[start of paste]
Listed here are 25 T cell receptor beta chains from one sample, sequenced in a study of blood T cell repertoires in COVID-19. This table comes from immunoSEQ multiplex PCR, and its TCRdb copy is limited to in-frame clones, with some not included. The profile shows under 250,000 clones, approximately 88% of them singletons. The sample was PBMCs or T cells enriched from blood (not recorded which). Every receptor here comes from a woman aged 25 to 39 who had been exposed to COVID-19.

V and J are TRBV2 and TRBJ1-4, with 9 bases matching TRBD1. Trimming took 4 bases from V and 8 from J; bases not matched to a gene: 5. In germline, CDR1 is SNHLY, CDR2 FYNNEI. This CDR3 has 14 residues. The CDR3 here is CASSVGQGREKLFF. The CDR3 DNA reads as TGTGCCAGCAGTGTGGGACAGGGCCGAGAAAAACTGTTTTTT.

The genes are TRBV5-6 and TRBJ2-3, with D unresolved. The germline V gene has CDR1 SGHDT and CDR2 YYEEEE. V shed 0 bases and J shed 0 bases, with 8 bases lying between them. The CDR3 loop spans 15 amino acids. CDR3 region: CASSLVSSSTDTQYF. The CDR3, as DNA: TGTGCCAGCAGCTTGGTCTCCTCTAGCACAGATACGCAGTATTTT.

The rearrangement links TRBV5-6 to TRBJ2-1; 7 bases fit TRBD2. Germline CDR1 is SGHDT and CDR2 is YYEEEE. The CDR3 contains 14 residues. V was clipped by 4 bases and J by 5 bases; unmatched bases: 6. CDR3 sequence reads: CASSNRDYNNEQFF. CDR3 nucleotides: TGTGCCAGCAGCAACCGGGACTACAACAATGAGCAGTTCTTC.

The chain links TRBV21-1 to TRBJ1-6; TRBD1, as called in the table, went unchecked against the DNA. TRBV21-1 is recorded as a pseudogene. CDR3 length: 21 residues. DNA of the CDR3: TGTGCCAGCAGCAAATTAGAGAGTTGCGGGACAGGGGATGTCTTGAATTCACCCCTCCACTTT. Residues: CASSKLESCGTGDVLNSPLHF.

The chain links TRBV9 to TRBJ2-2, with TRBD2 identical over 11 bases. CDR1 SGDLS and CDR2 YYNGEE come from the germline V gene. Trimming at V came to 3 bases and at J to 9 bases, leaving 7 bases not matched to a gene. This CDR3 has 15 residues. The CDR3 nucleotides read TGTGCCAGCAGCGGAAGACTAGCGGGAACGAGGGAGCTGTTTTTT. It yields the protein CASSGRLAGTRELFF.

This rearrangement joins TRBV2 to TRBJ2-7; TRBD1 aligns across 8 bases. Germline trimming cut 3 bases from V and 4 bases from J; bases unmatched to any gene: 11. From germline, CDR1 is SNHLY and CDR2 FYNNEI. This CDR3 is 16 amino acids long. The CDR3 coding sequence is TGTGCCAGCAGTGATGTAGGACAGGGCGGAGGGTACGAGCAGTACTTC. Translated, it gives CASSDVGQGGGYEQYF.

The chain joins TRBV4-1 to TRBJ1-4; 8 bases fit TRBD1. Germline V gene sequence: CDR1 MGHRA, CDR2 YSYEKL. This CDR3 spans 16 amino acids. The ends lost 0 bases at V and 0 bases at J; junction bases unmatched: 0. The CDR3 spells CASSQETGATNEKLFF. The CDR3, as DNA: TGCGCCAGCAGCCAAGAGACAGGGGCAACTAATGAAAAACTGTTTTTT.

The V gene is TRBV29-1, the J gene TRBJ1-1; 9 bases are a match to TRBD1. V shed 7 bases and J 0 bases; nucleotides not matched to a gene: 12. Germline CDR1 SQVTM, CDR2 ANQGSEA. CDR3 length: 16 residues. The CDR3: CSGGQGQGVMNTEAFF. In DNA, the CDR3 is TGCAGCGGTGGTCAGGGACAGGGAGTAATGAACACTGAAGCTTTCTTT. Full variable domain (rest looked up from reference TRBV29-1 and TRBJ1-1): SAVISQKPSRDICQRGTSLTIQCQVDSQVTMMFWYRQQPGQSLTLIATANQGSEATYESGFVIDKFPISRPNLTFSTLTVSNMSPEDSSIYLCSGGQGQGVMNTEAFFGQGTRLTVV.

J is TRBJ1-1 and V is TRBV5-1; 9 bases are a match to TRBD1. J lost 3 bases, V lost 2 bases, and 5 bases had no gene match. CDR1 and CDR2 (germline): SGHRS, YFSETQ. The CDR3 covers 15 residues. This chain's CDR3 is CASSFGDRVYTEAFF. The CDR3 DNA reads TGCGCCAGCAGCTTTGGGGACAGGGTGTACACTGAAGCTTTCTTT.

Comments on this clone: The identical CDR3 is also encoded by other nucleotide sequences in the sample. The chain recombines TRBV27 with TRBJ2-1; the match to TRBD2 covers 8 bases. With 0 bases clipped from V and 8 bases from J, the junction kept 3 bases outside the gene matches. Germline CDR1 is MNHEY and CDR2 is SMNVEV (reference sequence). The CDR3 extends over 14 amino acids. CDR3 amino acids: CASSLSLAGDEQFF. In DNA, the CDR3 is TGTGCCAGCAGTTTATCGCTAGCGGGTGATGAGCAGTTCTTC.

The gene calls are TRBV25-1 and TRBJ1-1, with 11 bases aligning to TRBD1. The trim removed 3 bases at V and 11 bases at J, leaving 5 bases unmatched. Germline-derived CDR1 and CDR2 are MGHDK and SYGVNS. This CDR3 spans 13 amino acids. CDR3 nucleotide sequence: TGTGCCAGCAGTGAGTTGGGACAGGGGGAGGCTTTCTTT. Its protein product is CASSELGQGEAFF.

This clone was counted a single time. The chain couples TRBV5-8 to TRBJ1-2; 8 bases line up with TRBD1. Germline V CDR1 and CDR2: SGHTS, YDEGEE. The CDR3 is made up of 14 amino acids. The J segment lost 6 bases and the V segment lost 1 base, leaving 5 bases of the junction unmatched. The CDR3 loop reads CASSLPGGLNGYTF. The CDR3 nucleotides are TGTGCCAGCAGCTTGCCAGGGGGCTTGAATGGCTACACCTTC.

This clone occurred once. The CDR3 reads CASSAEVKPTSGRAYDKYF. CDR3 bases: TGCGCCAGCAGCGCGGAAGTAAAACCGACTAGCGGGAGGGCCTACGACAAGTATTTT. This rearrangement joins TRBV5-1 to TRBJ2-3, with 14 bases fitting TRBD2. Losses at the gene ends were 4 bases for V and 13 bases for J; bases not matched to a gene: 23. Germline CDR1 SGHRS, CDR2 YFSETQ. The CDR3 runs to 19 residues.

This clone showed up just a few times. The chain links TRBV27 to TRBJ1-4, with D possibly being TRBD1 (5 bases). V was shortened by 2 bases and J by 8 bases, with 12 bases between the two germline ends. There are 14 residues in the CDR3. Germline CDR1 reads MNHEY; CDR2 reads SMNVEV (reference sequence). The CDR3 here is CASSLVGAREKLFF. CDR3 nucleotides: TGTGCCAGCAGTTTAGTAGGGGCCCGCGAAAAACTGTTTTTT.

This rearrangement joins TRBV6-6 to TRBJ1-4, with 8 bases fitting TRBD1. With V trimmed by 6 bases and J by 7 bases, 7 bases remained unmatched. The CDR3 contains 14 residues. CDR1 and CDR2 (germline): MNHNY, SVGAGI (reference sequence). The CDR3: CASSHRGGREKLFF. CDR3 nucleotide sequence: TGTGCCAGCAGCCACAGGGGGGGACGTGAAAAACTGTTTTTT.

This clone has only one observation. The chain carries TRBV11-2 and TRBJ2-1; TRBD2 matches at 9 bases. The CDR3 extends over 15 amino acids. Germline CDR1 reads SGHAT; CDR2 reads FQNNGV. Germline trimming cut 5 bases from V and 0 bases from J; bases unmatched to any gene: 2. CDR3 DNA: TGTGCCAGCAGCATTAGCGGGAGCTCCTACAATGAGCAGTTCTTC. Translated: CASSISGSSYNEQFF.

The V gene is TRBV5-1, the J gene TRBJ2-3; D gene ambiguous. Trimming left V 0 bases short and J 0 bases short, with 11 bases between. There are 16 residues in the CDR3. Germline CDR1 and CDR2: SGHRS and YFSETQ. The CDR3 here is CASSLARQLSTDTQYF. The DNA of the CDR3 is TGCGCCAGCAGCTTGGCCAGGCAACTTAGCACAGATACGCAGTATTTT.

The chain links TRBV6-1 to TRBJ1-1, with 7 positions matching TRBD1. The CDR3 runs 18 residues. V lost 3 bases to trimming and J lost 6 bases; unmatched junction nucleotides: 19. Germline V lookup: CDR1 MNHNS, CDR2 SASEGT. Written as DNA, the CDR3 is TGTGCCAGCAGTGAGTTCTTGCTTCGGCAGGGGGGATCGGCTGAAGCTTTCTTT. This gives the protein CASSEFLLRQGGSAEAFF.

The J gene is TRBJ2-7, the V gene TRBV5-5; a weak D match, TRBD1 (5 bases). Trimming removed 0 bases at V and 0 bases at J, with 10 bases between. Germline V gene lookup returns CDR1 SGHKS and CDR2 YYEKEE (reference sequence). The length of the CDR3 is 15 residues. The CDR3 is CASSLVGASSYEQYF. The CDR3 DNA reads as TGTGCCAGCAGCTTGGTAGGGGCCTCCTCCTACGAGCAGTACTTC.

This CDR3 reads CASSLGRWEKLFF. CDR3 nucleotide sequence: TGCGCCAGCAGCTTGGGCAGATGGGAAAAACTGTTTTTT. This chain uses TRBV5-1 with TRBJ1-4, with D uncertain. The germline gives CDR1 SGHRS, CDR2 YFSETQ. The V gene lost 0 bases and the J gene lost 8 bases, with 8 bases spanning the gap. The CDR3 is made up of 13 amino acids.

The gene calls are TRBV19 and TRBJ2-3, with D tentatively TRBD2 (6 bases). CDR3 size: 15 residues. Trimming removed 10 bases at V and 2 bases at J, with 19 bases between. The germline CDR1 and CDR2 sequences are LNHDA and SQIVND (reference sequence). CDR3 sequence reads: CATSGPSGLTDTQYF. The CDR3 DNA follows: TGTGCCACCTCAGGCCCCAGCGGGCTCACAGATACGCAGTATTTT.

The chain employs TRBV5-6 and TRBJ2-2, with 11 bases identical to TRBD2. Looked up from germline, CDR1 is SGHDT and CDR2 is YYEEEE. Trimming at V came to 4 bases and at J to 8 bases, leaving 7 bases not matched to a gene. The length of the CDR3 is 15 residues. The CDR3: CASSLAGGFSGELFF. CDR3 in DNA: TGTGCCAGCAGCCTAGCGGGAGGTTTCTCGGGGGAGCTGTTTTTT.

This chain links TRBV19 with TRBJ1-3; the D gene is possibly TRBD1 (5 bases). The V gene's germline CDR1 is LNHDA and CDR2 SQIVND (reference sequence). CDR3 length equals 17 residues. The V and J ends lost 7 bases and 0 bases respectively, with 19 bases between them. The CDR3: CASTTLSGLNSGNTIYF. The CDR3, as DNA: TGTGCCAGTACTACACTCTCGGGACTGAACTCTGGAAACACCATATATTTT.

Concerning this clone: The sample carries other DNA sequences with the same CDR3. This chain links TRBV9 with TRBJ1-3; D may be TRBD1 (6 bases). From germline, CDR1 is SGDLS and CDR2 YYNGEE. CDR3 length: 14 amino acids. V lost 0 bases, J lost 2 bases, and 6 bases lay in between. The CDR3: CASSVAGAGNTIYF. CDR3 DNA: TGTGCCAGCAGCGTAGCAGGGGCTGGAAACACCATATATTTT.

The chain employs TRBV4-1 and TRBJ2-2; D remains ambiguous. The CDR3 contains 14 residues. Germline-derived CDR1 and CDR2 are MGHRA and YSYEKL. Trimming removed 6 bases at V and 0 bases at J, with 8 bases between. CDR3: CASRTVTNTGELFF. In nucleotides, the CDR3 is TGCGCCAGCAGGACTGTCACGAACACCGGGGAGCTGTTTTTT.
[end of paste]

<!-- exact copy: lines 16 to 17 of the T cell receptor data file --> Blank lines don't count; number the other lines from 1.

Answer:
This rearrangement joins TRBV6-6 to TRBJ1-4, with 8 bases fitting TRBD1. With V trimmed by 6 bases and J by 7 bases, 7 bases remained unmatched. The CDR3 contains 14 residues. CDR1 and CDR2 (germline): MNHNY, SVGAGI (reference sequence). The CDR3: CASSHRGGREKLFF. CDR3 nucleotide sequence: TGTGCCAGCAGCCACAGGGGGGGACGTGAAAAACTGTTTTTT.

This clone has only one observation. The chain carries TRBV11-2 and TRBJ2-1; TRBD2 matches at 9 bases. The CDR3 extends over 15 amino acids. Germline CDR1 reads SGHAT; CDR2 reads FQNNGV. Germline trimming cut 5 bases from V and 0 bases from J; bases unmatched to any gene: 2. CDR3 DNA: TGTGCCAGCAGCATTAGCGGGAGCTCCTACAATGAGCAGTTCTTC. Translated: CASSISGSSYNEQFF.